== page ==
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Datacentre lessons learnt from Heartbleed bug
This article is part of the Computer Weekly issue of 13 May 2014
The Heartbleed bug, an OpenSSL cryptographic library flaw that allows attackers to steal sensitive information from remote servers and devices, affected nearly two-thirds of websites. Ever since the bug was made public, hardware, software and internet service providers have moved quickly to apply patches and advise customers to change passwords. But what datacentre lessons can be learnt from Heartbleed? Heartbleed was introduced to the OpenSSL code in December 2011, but the bug was only made public on 8 April 2014 after researchers at Google and Finnish security firm Codenomicon discovered that a coding flaw could enable hackers to access unencrypted data repeatedly from the memory of systems using vulnerable versions of OpenSSL. The bad news with the Heartbleed bug is that there is no data on the server than can be used to determine if you have or have not been compromised, said Erik Heidt, Gartner research director. This means response has to be fast, holistic and strategic. “Organisations that just apply the patch and do not ...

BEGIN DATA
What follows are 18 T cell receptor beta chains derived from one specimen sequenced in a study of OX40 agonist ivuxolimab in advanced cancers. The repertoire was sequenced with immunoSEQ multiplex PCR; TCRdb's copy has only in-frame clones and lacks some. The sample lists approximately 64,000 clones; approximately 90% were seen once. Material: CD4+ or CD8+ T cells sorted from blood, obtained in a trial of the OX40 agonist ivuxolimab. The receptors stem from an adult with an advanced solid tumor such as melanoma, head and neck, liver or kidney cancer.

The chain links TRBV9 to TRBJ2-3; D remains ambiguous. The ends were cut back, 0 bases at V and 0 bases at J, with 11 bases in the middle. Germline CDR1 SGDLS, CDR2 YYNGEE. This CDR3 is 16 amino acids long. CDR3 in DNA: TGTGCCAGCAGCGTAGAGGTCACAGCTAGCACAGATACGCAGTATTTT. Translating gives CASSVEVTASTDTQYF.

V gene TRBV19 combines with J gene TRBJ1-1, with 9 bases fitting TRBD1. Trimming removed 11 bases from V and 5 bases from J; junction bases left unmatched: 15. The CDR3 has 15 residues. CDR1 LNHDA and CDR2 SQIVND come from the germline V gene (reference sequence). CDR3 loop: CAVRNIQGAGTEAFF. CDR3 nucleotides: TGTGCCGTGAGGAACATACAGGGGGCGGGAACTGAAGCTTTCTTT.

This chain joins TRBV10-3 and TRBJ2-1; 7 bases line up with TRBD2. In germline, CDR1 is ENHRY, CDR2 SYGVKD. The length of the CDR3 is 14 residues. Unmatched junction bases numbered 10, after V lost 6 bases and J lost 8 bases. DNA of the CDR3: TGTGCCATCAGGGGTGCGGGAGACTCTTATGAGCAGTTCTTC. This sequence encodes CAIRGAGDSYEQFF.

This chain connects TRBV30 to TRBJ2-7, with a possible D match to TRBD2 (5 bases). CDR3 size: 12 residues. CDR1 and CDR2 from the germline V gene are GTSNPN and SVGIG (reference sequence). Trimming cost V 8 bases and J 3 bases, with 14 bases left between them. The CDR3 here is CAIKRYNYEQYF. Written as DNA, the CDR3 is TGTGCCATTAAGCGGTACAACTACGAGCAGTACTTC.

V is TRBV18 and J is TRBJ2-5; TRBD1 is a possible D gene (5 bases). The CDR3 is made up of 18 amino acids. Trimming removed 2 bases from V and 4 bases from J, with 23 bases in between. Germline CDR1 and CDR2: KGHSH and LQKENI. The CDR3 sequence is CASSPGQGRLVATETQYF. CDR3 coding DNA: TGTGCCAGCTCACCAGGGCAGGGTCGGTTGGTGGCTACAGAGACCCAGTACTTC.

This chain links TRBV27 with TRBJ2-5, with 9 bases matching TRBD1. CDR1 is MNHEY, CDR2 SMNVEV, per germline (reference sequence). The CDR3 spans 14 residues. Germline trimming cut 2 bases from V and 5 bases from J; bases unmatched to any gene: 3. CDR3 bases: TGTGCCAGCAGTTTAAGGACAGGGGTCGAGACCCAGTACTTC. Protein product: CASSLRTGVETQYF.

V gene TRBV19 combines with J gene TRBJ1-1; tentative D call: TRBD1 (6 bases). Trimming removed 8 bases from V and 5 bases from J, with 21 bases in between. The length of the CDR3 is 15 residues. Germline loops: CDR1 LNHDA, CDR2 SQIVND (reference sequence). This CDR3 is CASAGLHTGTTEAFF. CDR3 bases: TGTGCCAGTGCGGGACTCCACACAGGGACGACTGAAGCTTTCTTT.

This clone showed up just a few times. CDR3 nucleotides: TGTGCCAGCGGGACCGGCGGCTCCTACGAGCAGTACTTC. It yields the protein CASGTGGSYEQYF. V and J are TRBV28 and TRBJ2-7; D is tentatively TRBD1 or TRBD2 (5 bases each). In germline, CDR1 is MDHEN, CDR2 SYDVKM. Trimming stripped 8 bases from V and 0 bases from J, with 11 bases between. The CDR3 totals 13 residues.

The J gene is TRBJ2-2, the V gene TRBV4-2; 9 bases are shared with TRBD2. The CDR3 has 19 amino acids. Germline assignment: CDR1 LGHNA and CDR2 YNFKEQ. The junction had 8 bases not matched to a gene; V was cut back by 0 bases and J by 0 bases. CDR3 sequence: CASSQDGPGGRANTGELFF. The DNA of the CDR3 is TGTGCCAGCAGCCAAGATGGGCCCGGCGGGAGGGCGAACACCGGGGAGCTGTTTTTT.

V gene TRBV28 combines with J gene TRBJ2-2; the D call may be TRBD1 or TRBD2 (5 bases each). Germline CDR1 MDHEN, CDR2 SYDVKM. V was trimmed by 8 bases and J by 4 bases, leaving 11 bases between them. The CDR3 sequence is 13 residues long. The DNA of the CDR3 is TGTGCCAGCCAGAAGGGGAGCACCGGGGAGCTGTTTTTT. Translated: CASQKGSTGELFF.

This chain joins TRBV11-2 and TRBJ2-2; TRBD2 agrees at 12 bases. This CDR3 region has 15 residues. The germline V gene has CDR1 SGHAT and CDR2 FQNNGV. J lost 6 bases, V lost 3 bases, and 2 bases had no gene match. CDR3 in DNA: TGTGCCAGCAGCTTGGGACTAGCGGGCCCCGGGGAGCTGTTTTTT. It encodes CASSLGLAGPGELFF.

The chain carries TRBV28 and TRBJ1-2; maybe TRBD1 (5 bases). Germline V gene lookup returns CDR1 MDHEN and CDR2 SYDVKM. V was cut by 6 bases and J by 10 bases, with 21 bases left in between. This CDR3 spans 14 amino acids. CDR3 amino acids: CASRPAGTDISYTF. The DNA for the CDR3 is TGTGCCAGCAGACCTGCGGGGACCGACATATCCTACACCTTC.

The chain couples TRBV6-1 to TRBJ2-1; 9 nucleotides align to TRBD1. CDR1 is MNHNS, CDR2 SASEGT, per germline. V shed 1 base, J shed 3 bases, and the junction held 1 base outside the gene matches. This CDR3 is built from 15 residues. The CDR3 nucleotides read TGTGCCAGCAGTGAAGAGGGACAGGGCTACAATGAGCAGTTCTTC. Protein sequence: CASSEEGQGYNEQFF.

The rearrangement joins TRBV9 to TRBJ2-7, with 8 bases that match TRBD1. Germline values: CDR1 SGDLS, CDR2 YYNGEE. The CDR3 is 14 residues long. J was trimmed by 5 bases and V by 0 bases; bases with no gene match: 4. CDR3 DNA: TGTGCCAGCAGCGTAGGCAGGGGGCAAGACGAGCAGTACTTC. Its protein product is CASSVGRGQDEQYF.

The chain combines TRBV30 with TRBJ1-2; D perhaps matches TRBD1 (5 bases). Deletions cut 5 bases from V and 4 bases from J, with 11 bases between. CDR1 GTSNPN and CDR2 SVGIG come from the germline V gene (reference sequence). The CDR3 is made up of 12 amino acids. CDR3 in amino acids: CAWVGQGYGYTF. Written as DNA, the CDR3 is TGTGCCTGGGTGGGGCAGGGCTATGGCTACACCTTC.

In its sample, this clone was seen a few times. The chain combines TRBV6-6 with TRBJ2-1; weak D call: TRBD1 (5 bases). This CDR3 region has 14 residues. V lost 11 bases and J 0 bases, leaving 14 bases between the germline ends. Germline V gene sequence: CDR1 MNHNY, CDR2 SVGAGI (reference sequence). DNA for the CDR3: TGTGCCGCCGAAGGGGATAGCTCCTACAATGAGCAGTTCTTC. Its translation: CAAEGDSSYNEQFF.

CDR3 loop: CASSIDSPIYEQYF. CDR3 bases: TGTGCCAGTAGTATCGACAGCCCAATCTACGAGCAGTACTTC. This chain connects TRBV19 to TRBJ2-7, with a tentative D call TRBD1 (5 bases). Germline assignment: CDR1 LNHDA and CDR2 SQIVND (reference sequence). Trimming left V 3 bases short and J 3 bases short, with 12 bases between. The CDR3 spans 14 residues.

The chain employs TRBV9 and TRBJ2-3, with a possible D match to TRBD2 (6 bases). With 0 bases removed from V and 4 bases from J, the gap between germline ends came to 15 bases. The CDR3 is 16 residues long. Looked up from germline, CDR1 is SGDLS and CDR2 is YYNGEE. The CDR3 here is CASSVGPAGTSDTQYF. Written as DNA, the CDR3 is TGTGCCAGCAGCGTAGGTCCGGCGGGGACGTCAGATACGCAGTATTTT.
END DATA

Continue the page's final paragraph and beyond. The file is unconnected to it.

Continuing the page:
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The Heartbleed bug, an OpenSSL flaw affecting millions of websites, has some lessons for datacentre providers and operators
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